According to the National Association of the Deaf (NAD; 2003), more than 28 million Americans have some degree of hearing loss. Three out of every 1,000 infants are born with a hearing loss, the most prevalent birth defect in the United States (National Center for Hearing Assessment and Management, n.d.). Individuals with hearing loss vary greatly depending on individual degree of hearing loss, age of onset, use of assistive devices, and means of communication. Individuals with hearing loss are also diverse in respect to economic status, age, gender, sexual orientation, and ethnicity. This article first provides an overview of the characteristics and risk factors of the population who are deaf and hard of heating and then discusses several counseling models and interventions for mental health counselors serving clients with hearing loss to use in addressing and minimizing these risk factors.
* Client Characteristics and Risk Factors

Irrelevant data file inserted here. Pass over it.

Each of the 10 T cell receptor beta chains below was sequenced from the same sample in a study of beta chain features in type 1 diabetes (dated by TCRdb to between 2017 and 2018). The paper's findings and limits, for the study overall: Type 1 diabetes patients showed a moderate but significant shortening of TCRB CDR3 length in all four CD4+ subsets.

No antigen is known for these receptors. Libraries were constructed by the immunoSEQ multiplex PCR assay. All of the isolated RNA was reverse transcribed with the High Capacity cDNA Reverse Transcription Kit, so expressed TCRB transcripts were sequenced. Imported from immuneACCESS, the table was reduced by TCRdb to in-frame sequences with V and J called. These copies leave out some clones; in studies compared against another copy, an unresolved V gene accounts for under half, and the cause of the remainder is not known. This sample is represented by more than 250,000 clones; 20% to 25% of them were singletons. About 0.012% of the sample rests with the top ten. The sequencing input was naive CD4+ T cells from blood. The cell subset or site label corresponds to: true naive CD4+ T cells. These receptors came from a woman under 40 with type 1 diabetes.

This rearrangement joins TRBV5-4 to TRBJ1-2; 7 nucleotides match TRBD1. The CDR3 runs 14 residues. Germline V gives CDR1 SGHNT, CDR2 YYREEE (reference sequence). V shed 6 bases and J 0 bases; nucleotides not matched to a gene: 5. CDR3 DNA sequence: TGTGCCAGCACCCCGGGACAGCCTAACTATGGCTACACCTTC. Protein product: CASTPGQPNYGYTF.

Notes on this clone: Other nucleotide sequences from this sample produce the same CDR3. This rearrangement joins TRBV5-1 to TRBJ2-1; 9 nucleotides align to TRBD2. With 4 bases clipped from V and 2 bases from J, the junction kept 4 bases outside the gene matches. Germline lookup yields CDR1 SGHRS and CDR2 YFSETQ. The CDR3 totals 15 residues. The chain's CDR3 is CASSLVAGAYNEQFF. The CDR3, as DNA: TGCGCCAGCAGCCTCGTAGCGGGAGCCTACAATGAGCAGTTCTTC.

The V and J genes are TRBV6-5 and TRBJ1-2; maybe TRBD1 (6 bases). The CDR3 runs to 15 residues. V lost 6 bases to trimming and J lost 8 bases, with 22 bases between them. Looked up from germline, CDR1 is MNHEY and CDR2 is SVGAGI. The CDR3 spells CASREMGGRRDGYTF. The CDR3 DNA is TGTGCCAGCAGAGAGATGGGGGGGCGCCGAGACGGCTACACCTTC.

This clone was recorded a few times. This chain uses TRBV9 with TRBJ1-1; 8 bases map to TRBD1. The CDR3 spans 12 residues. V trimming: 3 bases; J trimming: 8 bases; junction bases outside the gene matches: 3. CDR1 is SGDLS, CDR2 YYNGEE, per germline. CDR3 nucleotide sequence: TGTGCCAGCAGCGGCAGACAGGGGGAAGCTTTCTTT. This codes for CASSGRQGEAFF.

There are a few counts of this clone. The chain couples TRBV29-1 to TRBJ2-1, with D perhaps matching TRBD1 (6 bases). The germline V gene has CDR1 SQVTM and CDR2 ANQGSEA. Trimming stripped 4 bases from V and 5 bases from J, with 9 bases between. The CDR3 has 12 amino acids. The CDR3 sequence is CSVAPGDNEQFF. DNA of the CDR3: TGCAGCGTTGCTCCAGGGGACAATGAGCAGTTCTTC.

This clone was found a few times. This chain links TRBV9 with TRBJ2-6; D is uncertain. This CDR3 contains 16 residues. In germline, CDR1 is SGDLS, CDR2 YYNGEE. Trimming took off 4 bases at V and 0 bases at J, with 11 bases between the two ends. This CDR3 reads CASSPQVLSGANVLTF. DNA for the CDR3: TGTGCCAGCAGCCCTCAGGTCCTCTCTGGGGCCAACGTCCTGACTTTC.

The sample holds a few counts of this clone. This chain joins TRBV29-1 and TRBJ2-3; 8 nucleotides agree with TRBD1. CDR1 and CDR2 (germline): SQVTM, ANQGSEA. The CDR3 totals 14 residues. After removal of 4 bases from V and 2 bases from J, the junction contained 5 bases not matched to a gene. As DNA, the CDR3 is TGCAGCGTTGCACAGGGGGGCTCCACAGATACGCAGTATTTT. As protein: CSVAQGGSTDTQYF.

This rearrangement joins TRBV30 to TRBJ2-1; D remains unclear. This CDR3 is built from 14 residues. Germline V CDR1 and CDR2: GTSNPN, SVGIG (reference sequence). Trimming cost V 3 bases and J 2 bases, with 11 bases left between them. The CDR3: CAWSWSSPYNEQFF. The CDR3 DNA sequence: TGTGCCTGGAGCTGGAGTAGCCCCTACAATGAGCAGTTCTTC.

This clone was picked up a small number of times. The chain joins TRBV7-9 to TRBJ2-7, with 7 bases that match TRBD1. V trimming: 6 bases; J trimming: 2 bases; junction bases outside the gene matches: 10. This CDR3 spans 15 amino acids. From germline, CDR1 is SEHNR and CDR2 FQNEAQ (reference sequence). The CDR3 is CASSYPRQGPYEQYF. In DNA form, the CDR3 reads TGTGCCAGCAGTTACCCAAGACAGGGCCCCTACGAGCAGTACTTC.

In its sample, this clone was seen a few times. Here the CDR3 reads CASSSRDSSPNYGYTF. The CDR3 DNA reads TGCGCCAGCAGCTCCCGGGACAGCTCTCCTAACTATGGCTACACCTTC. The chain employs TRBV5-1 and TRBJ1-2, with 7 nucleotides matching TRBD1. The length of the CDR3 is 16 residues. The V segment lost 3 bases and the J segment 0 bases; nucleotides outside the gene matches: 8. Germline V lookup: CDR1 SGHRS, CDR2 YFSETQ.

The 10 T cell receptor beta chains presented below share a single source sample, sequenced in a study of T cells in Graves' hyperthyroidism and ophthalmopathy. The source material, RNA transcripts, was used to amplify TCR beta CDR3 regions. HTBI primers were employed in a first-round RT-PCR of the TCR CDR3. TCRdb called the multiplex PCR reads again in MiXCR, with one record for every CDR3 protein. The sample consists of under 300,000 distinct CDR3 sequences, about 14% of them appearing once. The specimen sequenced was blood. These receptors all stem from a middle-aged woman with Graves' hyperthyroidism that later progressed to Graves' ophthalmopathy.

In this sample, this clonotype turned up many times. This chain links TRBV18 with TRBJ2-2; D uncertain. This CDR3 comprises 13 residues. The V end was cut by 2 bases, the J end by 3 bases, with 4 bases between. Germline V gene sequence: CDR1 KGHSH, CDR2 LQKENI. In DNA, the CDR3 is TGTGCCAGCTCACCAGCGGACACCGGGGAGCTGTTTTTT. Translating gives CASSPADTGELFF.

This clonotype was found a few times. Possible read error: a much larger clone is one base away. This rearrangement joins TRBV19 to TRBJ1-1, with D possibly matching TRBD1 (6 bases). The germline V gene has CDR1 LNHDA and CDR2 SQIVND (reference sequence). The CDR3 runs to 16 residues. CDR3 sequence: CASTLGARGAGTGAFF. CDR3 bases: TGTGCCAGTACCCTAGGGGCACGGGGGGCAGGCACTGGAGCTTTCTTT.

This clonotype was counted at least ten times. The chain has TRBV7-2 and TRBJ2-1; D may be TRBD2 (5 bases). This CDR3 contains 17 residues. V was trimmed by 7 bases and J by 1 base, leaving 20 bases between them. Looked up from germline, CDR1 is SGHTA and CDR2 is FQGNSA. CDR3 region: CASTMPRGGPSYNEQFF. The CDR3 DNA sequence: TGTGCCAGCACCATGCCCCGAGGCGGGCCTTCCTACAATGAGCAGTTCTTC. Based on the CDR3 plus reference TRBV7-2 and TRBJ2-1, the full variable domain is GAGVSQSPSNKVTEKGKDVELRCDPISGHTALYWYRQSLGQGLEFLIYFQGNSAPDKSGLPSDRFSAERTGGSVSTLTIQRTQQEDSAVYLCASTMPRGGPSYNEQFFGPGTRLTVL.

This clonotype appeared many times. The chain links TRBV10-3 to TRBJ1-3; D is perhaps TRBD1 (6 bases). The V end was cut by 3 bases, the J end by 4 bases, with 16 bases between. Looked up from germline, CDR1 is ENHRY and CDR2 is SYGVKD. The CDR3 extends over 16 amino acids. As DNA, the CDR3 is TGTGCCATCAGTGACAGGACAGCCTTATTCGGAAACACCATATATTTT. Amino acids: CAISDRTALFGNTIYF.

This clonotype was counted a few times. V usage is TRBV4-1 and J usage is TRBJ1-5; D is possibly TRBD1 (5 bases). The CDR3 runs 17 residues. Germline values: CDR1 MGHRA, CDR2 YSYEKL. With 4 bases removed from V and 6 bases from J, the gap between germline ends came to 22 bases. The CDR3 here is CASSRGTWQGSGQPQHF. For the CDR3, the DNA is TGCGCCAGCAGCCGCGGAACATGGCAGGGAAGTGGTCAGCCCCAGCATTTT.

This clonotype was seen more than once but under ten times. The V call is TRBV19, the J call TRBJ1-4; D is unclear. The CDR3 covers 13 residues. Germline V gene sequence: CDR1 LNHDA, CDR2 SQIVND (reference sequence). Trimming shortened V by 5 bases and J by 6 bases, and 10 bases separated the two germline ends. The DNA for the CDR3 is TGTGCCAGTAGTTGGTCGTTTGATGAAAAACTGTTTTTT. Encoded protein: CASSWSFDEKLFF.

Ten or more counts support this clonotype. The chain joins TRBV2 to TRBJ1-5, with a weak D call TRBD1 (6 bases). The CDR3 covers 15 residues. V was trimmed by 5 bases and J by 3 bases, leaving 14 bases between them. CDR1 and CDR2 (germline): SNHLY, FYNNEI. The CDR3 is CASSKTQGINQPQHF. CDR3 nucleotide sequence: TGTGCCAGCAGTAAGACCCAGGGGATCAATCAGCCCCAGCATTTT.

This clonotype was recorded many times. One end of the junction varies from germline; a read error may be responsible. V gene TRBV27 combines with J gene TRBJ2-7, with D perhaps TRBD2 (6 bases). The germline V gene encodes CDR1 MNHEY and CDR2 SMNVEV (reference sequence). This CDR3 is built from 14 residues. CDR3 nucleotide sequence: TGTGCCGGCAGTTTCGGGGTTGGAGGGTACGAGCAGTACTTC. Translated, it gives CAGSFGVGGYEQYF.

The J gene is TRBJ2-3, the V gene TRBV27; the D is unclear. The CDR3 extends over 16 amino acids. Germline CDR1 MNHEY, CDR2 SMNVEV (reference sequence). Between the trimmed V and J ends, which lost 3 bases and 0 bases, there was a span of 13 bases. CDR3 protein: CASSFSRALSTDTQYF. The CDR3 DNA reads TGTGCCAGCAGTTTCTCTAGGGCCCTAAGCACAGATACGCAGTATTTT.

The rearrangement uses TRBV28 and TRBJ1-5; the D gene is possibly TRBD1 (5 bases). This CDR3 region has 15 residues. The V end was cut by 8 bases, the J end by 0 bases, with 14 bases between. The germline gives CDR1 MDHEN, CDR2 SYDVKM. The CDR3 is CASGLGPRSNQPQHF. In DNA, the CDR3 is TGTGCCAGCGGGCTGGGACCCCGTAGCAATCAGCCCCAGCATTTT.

Individuals with hearing loss are too often socially isolated within their homes, schools, workplaces, and communities. Common barriers individuals with heating loss face include communication problems, inequitable access to health care and education, low literacy, and underemployment. As a result of familial and personal conflicts, spoken or unspoken, and peer and societal discrimination, individuals with hearing loss often feel inadequate and alone, with few resources and means of support. Individuals with hearing loss often have to acculturate to the hearing world, resulting in a loss of personal identity and group identification. This is particularly true of persons with hearing loss who are gay, lesbian, or transgender; immigrants; minority status citizens; and individuals from lower socioeconomic backgrounds (Myers, 1995). For these individuals, their lowered sense of self-reliance is reflected in poor self-esteem; they may use self-defeatist and self-handicapping strategies, which further contribute to a negative self-fulfilling prophecy. Finally, a high external locus of control for individuals with hearing loss, particularly adolescents, often results in learned helplessness, depression, and suicidal behavior (Critchfield, Morrison, & Quinn, 1987). This article subsequently addresses these barriers and makes recommendations to mental health professionals for improving the quality of treatment for clients with hearing loss.